Hcffman. but owing to the absence
of Sheriff Quinton from the city it
was not until last night that Leech
was placed under arrest at Weeping
Water -by Marshal N&el of that
place and brought to this city.
The story told by Mr. Harrington
to. the authorities is that the two
young men had been employed by
him at his farm near Elk'Point for
several days and on being paid off
for the time on Saturday night,
agreed to work for another week.
The family of Mr. Harrington left
the two men at the farm to take
care of the place and drove to a
nearby town for a visit, leaving as
was their custom, ouito a number of
valuable ring and other articles of
jewelry at the house. On the re
turn of the family the rings were
missing and also the two men. Hav
ing learned of the home of the two
men Harrington came to Plattsmouth
Saturday and gave the particulars
to the authorities here with the re
sult that the men were arrested but
the missing articles of Jewelry not
Sheriff Quinton on learning the
story called the sheriff of Union
county. South Dakota, and secured
the warrant for the arrest of the
two men on the charge of having
taken the jewelry from the Harring
The men will be held here pond
ing the arrival of the South Dakota
sheriff to take them back to Elk
Both of the young men have been
in Dakota for some time working in
the harvest fields and returned just
a few days ago. Hoffman coming to
his home in this city while Leech
returned to Weeping Water.
CHANGES IN GAME LAWS.
From Tuesday's Dally.
County Clerk George R. Sayles has
been informed by the department of
agriculture of the state to impress
upon the sportsmen of Cass county,
the changes made in the gam Hws
of the state of Nebraska covering
the open season on game birds. Ihe
recent session of the legislature
amended the game laws by taking
off on month from the open i swon
for prairie chickens. Under the old
law the season opened on Septemh.-T
15th and continued until November
15th but under the law recently
adopted the season does not open
until October 15th and closes No
vember 15th. gving but one month
in which to kill the game bird3. The
Fame open and close seasons as In
effect under the old law is stiil ef
fective as regards game birds out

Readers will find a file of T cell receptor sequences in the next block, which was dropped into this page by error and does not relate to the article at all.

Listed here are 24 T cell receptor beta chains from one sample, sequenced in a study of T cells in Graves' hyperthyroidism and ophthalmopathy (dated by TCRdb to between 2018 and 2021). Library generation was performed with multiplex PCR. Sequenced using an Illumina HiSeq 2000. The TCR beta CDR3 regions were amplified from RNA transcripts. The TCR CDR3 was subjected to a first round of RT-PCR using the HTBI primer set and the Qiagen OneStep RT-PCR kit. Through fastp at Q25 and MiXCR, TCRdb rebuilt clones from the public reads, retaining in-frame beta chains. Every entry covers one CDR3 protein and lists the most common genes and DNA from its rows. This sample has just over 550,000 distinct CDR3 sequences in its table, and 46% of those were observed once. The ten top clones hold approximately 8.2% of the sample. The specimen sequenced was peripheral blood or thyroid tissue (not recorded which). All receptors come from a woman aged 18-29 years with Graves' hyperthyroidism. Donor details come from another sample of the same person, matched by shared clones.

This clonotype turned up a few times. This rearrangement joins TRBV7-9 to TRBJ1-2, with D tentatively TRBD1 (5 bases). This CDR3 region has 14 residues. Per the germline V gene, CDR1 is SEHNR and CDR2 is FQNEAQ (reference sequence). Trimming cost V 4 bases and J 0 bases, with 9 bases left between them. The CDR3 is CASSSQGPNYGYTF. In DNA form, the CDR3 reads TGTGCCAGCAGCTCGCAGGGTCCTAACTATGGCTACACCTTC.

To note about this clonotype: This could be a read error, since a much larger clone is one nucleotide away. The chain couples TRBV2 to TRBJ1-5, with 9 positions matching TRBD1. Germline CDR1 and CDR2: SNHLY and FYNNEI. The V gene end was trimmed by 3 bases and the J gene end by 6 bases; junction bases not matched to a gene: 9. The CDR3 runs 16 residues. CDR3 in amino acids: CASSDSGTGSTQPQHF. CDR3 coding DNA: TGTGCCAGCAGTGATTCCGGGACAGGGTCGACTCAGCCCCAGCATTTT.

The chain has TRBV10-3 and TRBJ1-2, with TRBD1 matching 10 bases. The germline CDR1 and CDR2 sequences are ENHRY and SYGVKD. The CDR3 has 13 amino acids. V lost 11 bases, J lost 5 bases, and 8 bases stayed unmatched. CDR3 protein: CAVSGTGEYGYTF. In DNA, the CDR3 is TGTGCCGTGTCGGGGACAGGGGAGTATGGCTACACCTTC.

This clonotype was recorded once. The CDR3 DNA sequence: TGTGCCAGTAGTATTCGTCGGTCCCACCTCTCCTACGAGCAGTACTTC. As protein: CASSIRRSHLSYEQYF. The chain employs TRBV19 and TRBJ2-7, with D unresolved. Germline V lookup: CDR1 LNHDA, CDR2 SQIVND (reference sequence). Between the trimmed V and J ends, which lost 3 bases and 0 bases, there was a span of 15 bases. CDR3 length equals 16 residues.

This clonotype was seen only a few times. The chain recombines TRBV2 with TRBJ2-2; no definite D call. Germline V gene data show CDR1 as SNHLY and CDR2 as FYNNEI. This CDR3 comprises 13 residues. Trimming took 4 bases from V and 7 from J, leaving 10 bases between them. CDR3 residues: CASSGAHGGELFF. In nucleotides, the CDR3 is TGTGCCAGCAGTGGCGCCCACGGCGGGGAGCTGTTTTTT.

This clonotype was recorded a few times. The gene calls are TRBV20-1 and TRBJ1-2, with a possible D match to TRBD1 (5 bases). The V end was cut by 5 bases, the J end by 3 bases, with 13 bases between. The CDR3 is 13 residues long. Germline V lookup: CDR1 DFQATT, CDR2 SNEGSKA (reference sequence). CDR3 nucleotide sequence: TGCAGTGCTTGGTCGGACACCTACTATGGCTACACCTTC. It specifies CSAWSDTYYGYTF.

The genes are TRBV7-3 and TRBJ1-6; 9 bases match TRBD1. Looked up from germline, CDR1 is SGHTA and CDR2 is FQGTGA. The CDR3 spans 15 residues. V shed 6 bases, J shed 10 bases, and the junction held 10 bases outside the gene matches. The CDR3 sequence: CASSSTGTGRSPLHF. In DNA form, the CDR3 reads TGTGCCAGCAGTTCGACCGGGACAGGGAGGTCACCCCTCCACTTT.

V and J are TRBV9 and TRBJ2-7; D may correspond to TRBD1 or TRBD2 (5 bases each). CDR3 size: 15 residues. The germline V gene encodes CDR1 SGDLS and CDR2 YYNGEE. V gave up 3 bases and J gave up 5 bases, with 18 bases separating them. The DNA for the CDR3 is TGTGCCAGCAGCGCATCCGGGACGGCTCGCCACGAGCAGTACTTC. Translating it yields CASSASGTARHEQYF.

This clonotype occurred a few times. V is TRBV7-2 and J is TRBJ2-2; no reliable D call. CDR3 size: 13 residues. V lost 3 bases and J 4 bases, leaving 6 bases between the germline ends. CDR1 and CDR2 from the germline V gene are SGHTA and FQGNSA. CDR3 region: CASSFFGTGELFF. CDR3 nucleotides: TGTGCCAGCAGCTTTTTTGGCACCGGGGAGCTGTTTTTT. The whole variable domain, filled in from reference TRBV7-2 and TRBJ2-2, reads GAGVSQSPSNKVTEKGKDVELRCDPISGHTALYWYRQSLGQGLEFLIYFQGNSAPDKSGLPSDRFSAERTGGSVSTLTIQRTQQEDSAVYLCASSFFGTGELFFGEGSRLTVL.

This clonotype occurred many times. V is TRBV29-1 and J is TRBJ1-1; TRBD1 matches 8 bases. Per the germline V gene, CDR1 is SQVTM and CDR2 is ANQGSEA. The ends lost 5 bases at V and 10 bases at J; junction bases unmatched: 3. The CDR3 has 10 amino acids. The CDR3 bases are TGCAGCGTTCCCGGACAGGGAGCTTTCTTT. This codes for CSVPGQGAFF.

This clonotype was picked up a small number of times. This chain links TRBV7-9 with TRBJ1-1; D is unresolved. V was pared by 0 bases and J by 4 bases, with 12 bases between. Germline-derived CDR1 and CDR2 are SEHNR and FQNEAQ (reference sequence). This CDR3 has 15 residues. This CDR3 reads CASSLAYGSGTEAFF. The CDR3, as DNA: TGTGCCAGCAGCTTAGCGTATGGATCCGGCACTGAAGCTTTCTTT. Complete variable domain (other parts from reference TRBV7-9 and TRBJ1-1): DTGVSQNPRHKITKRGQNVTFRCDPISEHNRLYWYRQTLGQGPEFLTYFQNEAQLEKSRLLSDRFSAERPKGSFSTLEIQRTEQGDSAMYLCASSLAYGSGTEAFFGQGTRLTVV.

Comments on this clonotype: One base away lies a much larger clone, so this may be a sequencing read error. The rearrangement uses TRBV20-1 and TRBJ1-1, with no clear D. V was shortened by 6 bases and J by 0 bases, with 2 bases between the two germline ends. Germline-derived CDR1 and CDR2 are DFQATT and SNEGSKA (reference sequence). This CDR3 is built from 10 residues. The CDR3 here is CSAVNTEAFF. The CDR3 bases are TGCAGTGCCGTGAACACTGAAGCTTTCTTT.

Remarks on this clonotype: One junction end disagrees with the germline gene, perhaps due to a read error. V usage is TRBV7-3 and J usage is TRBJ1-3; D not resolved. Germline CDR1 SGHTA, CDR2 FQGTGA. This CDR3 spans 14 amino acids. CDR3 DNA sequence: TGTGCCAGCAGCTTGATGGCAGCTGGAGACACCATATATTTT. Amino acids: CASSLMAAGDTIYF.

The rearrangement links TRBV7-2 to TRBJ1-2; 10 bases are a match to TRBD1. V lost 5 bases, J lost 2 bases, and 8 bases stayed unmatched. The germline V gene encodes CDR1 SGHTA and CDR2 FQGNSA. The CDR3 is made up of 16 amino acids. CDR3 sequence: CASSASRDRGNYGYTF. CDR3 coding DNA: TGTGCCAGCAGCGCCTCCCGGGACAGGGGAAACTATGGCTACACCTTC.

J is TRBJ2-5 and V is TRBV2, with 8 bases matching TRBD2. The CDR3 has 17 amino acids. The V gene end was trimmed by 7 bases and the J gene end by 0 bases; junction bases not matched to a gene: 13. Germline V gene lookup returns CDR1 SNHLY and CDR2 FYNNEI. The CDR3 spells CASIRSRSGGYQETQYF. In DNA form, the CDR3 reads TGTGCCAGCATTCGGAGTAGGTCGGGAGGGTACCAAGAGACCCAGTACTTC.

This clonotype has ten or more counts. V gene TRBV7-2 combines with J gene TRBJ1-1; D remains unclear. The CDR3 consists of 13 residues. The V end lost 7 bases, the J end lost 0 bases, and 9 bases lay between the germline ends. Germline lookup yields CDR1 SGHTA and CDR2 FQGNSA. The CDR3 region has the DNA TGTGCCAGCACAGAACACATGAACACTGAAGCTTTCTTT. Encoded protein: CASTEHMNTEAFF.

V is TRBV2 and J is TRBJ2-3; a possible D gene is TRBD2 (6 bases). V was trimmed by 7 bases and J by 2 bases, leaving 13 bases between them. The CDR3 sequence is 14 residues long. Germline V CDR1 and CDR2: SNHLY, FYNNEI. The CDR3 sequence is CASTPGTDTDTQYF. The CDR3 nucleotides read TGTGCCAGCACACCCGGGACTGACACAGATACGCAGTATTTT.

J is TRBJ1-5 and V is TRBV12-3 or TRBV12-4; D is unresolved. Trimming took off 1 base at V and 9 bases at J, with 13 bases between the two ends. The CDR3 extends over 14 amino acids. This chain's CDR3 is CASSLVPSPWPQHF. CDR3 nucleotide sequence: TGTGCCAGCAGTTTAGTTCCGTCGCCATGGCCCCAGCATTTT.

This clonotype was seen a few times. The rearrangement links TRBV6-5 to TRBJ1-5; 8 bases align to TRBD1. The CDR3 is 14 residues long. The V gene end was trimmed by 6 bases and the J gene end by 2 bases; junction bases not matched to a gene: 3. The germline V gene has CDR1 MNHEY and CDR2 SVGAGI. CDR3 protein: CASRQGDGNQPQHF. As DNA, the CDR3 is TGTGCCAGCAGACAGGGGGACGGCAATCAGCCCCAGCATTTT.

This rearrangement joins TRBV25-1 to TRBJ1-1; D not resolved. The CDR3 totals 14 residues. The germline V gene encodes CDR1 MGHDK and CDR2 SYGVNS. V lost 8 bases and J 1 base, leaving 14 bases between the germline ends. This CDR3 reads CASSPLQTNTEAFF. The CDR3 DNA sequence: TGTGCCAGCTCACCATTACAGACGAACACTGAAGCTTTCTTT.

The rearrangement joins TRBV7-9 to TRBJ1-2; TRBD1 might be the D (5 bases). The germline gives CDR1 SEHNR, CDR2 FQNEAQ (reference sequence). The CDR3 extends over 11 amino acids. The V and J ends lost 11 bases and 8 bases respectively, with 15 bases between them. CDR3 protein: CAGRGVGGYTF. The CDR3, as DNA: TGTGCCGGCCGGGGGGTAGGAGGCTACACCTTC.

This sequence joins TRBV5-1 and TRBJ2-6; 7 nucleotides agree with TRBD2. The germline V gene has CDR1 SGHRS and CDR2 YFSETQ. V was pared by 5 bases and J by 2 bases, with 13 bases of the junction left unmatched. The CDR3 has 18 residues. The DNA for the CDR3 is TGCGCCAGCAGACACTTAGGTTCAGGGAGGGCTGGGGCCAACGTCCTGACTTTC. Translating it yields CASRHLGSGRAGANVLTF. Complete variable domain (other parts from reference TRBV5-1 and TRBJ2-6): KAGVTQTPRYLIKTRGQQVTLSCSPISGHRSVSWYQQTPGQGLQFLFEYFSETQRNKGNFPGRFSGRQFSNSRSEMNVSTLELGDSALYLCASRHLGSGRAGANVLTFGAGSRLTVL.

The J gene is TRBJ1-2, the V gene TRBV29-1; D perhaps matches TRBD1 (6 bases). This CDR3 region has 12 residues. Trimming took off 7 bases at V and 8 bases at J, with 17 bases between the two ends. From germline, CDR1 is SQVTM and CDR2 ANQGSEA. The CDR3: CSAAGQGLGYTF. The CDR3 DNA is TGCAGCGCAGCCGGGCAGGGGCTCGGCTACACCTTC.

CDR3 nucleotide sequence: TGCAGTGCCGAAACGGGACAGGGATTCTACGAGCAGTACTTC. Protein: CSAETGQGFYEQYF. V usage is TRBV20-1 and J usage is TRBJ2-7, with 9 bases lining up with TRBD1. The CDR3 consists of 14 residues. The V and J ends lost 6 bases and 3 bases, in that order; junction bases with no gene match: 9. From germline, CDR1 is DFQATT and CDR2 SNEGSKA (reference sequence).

side of prairie chickens. There are
a large number of the sportsmen of
the county who enjoy the sport of
hunting these birds who will be
much interested to learn cf the
changes made in the law.
RED SOX DE
UIUAHA TLA&L LOtS TO PLATTS
MOUTH YESTERDAY IN A
GAME FREE FROM CRABBING
Sox Infield Resembled That of Old
Folks Hons But They Can
All Play the Game.
From Monday's Daily.
The Outlaws of Omaha, who two
weeks ago copped t lie gam- against
the Red Hose aggregation met de
feat yeeterdav afternoon when the
heavy hitting Sox proceeded to
knock hte slants cf Hank Pete-son
all over the lot and came off easy
winners. The local team played an
excellent game throughout both in
the hitting and fielding and Manag
er Beal's colts proceeded to show up
the Omaha lads in every department
of the game. The Sox infield great
ly resembled an oil folks home as
the combined ages of the players ag
gregated 190 years but the way
Mac. Smith. Herold and Christie
operated it might have been a team
of sixteen year old youths and de
spite the infirmities of age the boys
raced around the circuit with all
the freshness of years ago.
In the opening inning the visitors
tallied one run. Anderson hit safe
to center field and -when Atkinson
failed to handle the grounder of
Peterson. Anderso-n tallied. The
Sox however made the lonely run of
the Outlaws Irok sick in their half
of the opening when they opened a
bat fest which reunited in five run?
being made off of the visitors. Deal
led off with a walk; Smith was safe
on a grounder to third; Herold sac
rificed, scoring Peal; Mason hit safe
to the center field and Smith tai
led; Eddie Gradoville proceeded to
liven the game up with a two sock-
er that scored Mason; MeCaulcy. the
grand old man of base ball connect
ed with one cf Peterson's outs and
landed it in center field scoring
Gradoville and reached third base on
the throw cf the catcher: Burn? laid
a hot ope down through short that
scored Mac. Beal closed the in:si:i
by a fly to Simpson m center.
The second session saw another
onslaught on the visitors that put
the game to the good for Platts
mouth when four more runs were
tallied up. Smith opened the inning
with a safe hit to center; Ilerold
was safe on a slow throw to first
base and when William Harvey
Mason rapped the ball for a single
Smith came home; Ed Grndoville
then ecnred another two bagger
that scored both Herold and Mason
and when Hums hit to right for two
sacks Kd came over with the fourth
run of the inning.
In the third inning the visitors
were lucky in getting two addition
al runs as the result of Johnnie
Shields connecting with one of At
kinson's straight ones. Lindeman
had been walked by Atkinson and
John following him landed on the
pill when Atkinson grooved it and
lost the ball In center field and
scored Lindeman. coming In himself
on the throw in.
In the fourth inning the Sox
again tallied when Bill Mason hit
for three sacks to the center field
and on the wild heave home scored
The eleventh score of the game
was added in the seventh innin?
when Beal hit to right field and the
Outlaw on duty there dropped the
ball letting Beal make it a two sack
er and Pete Herold putting a hot
one through Maher at short-brought
Beal home with the run.
The game while rather long and
drawn out was free from argumenf
or rag chewing as the Omaha lads
are a fine bunch of boys and the
fair and impartial manner in which
Umpire Ed Long handles the game
does not give anyone an opportunity
to crab on his rulings.
Most disfiguring skin eruptions,
scrofula, pimples, rashes, etc., are